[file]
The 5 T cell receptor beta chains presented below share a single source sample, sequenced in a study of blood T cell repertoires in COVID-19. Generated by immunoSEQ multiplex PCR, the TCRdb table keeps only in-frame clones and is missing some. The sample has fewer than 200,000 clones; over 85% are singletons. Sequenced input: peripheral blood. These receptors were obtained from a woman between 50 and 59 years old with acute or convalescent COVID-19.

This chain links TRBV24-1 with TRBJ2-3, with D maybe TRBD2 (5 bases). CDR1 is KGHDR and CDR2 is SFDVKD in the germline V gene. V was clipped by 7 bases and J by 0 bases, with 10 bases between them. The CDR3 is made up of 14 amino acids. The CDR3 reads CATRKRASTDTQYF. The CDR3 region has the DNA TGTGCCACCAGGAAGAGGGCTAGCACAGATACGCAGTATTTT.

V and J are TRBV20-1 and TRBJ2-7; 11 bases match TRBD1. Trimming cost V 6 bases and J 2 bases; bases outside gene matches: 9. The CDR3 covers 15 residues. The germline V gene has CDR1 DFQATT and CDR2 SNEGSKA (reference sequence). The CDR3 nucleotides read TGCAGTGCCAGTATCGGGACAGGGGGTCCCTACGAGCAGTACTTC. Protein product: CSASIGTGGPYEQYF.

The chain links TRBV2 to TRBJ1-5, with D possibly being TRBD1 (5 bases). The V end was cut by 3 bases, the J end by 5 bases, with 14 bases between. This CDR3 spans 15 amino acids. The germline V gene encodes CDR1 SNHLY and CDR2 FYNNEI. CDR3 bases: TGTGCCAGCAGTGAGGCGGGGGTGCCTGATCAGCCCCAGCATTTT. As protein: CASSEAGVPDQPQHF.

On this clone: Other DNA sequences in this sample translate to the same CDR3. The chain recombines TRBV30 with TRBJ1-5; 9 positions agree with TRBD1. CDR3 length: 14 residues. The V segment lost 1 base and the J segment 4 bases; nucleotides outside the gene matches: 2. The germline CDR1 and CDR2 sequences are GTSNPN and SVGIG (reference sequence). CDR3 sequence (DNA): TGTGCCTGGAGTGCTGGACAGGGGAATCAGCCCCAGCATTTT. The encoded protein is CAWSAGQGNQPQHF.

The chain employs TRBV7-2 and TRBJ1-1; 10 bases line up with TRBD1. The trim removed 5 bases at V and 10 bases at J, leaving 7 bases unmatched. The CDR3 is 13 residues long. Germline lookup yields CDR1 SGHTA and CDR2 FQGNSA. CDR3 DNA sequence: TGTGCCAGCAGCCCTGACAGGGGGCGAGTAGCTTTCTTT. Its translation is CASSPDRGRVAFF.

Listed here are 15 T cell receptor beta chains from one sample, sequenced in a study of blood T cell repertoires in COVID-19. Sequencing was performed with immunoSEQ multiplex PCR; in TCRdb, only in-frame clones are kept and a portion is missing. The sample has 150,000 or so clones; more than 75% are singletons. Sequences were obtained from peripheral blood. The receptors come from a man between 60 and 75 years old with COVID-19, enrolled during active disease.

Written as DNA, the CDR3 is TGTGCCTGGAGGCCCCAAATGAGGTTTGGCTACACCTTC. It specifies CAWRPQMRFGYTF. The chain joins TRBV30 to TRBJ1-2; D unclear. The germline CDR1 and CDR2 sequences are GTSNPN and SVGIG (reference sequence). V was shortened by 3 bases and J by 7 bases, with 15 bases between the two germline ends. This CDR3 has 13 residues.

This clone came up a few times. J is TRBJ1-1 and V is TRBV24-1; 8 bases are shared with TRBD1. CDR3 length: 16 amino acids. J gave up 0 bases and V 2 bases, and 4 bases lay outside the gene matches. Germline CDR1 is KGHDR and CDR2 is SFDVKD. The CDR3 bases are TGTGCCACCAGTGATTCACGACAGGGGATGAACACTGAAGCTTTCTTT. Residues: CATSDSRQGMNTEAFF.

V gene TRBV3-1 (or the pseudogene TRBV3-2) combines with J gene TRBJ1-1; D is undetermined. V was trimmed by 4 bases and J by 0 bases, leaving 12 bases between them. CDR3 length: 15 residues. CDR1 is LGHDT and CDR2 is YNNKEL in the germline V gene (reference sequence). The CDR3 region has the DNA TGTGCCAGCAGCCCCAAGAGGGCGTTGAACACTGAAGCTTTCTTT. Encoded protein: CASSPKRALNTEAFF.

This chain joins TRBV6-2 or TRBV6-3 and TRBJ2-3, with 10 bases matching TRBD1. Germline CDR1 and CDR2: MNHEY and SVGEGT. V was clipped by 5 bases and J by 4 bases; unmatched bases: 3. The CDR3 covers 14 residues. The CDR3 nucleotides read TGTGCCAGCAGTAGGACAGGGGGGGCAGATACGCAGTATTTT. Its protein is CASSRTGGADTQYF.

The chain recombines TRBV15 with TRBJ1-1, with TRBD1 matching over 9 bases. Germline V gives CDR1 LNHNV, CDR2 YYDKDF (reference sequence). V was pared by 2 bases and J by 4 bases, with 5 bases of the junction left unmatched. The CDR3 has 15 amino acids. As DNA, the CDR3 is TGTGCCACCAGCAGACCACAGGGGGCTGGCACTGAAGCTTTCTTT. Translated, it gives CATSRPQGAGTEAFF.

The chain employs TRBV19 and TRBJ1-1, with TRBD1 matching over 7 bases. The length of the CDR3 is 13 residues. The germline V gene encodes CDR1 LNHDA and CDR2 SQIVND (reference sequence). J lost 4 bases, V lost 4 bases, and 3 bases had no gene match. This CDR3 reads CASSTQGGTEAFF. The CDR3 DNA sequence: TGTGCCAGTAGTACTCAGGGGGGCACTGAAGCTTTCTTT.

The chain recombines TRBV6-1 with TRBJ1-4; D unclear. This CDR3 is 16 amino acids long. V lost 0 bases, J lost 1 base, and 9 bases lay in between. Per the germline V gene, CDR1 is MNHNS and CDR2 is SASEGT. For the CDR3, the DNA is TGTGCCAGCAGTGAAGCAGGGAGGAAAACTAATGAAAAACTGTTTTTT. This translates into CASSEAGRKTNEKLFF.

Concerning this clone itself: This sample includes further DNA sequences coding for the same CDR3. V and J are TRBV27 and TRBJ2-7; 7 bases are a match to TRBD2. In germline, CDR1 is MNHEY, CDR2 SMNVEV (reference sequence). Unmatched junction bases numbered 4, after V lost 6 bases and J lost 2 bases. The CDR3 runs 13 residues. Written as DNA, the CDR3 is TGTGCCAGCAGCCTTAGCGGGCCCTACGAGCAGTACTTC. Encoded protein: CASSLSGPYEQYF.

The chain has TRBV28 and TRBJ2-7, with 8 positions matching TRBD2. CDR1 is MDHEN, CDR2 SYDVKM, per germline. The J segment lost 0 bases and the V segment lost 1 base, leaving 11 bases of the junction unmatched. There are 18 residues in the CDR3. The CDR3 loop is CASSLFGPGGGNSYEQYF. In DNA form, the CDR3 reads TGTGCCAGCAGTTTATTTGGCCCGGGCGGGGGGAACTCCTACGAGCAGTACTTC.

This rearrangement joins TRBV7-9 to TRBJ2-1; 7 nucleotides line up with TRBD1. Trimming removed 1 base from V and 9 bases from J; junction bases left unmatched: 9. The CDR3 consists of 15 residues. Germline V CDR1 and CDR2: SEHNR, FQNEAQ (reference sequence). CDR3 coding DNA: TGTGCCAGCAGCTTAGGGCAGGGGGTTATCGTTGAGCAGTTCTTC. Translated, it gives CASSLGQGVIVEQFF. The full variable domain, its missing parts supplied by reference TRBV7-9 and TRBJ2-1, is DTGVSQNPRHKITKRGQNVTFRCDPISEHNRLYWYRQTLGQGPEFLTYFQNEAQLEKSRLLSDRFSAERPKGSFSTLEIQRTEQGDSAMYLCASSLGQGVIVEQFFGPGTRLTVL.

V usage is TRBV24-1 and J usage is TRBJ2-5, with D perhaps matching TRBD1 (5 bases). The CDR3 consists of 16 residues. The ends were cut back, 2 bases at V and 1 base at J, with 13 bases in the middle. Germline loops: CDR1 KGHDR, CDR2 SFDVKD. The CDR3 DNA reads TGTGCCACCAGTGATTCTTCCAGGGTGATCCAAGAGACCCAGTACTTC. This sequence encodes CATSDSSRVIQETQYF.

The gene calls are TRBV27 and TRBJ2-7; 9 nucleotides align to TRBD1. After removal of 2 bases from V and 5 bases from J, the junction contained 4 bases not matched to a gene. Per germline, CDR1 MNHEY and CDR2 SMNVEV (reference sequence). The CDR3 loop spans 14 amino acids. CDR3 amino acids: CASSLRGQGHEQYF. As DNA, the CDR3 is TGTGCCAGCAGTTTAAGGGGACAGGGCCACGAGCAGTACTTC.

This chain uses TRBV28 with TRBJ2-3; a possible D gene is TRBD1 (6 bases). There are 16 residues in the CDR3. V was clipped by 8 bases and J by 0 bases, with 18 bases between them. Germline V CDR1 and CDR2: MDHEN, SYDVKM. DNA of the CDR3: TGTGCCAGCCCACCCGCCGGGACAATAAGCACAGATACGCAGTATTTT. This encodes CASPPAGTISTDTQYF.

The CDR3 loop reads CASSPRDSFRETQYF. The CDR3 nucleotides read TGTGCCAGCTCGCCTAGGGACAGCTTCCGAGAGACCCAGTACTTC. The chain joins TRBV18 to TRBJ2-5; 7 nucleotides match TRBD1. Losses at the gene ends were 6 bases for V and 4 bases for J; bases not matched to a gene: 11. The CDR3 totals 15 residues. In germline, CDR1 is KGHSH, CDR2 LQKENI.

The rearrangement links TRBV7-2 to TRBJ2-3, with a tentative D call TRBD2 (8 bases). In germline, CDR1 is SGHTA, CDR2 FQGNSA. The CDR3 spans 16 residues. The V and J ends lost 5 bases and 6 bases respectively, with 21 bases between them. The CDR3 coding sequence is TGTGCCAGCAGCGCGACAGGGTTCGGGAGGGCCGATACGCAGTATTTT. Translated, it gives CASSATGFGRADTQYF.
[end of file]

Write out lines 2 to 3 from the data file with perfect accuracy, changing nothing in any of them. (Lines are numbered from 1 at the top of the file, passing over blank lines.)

This chain links TRBV24-1 with TRBJ2-3, with D maybe TRBD2 (5 bases). CDR1 is KGHDR and CDR2 is SFDVKD in the germline V gene. V was clipped by 7 bases and J by 0 bases, with 10 bases between them. The CDR3 is made up of 14 amino acids. The CDR3 reads CATRKRASTDTQYF. The CDR3 region has the DNA TGTGCCACCAGGAAGAGGGCTAGCACAGATACGCAGTATTTT.

V and J are TRBV20-1 and TRBJ2-7; 11 bases match TRBD1. Trimming cost V 6 bases and J 2 bases; bases outside gene matches: 9. The CDR3 covers 15 residues. The germline V gene has CDR1 DFQATT and CDR2 SNEGSKA (reference sequence). The CDR3 nucleotides read TGCAGTGCCAGTATCGGGACAGGGGGTCCCTACGAGCAGTACTTC. Protein product: CSASIGTGGPYEQYF.